Kernel Traffic
Latest | Archives | People | Topics
Latest | Archives | People | Topics
Latest | Archives | People | Topics
Home | News | RSS Feeds | Mailing Lists | Authors Info | Mirrors | Stalled Traffic

Wine Traffic #205 For 16 Jan 2004

By Brian Vincent

Table Of Contents


This is the 205th issue of the Wine Weekly News publication. Its main goal is to huck cliffs. It also serves to inform you of what's going on around Wine. Wine is an open source implementation of the Windows API on top of X and Unix. Think of it as a Windows compatibility layer. Wine does not require Microsoft Windows, as it is a completely alternative implementation consisting of 100% Microsoft-free code, but it can optionally use native system DLLs if they are available. You can find more info at

Mailing List Stats For This Week

We looked at 174 posts in 700K.

There were 52 different contributors. 27 posted more than once. 33 posted last week too.

The top posters of the week were:

1. ODBC Fun - Tips and Tricks

6 Jan 2004 - 14 Jan 2004 (5 posts) Archive Link: "Wine User's guide : using Windows ODBC driver manager seems to work"

Topics: Documentation

People: Aurelien MarchandUlrich CzekallaEmmanuel CharpentierBoaz HarroshCodeWeaversMicrosoft

There's been some discussion lately about accessing ODBC compliant data sources using Windows programs and Wine. First, Aurelien Marchand ran into a problem with Crystal Reports:

I've dumped my WinNT workstation and replaced it with Linux. So far, I can do exactly everything I was able to do (except updating my calendar on the Exchange server used where I work), minus using Crystal Report. I have installed it using CodeWeavers' CrossOver Office and it installed without even a hiccup. I've also installed unixODBC and tested the odbc.ini configuration using isql. It works great when I try to connect to the company's AS400 database. The default library is set to my username and I can query other libraries using the dot (.) as a separator (e.g: SELECT * from OTHERLIB.OTHERTABLE).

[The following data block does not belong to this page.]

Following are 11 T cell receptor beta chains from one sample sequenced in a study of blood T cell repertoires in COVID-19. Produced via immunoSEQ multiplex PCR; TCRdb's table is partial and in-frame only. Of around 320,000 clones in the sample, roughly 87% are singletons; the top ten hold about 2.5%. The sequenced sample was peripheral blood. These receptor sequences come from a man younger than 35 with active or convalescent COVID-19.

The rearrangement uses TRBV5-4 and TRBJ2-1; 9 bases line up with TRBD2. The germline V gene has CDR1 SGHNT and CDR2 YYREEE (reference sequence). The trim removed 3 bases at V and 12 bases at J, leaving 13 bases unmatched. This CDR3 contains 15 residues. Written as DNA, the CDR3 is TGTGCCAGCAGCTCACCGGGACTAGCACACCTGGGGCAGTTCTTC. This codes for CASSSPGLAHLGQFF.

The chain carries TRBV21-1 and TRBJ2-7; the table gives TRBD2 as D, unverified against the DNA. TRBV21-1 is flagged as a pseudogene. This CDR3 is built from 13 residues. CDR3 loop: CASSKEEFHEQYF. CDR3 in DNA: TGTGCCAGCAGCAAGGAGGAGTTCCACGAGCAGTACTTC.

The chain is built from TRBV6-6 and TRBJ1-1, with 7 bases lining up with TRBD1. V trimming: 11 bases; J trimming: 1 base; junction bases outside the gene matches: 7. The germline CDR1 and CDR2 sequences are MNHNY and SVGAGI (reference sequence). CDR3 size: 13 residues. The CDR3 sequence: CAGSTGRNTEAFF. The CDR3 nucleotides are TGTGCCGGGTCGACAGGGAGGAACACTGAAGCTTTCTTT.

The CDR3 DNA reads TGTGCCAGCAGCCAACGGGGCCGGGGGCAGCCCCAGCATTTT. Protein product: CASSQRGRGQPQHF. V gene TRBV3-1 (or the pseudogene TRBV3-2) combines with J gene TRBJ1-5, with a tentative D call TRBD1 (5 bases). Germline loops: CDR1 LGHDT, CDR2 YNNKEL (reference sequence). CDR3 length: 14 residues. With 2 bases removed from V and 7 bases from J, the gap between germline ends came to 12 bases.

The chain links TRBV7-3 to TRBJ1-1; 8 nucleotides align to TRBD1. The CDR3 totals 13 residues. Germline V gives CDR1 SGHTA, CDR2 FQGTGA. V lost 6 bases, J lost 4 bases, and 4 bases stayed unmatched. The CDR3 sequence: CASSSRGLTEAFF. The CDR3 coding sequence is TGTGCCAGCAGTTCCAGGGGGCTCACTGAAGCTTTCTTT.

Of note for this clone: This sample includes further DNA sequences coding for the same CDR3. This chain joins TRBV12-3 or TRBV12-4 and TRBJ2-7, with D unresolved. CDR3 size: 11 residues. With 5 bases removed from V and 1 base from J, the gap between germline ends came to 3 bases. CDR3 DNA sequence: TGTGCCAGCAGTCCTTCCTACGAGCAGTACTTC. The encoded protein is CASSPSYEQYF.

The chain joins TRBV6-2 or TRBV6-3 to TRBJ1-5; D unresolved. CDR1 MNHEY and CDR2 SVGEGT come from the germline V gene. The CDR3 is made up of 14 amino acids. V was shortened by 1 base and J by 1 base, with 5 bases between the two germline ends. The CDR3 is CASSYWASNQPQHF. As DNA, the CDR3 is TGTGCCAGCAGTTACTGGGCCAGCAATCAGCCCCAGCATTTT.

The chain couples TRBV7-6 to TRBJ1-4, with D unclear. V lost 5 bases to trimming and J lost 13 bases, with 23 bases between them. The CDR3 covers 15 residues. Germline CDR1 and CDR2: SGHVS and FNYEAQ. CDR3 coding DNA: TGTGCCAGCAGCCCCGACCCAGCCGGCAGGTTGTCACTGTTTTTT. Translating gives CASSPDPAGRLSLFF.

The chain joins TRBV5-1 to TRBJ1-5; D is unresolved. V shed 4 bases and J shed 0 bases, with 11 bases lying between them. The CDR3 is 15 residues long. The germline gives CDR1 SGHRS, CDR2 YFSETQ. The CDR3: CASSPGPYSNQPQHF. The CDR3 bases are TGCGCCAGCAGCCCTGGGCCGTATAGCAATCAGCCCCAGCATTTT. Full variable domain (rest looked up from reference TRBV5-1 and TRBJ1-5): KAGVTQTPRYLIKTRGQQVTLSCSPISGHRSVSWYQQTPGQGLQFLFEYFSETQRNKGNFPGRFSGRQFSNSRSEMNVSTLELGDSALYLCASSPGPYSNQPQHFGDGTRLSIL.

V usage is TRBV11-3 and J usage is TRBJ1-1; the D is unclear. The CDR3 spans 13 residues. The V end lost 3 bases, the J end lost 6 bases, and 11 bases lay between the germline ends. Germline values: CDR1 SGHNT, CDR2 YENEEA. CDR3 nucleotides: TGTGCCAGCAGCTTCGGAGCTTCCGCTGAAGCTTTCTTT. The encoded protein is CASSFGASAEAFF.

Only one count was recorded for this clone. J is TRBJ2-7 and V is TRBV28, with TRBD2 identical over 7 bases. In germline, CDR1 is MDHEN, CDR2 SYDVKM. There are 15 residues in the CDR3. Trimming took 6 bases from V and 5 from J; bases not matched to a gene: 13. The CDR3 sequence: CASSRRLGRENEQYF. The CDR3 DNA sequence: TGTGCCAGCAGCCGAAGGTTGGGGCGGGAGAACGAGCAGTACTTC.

So far so good: UnixODBC works perfectly to talk to IBM's AS400.

Now I need to tell Crystal which drivers to use. I've read on the web that Crystal is not a very good student and thus ignores Windows' ODBC.ini settings but checks what's in the registry. I've also come to understand I must set ODBC.dll = "builtin, native" in my Wine's config file so that it will try to use whatever is set for LIB_ODBC_DRIVER_MANAGER env variable for Windows' ODBC connections.

I've come to that point: my system.reg or my user.reg contain one ODBC setting (the same name found on /etc/odbc.ini and ~/.odbc.ini). My wine config file uses "builtin, native" for it's ODBC setting and my ~/.odbc.ini contains proper DSN settings (since I can query from the console using isql). The best part is, when I start Crystal Report, and select ODBC sources, I have in the dropdown that appears all the entries I've put in my ~/.odbc.ini file. As I said earlier, great strides indeed.

Now the last missing piece is that it seems Crystal using Wine and unixODBC cannot login properly and retrieve the table list. It just hangs when I expand the "+" box beside a DSN entry. I've enabled sql log (in /etc/odbcinst.ini) but I can't find really relevant information. Let me know if you want to see it.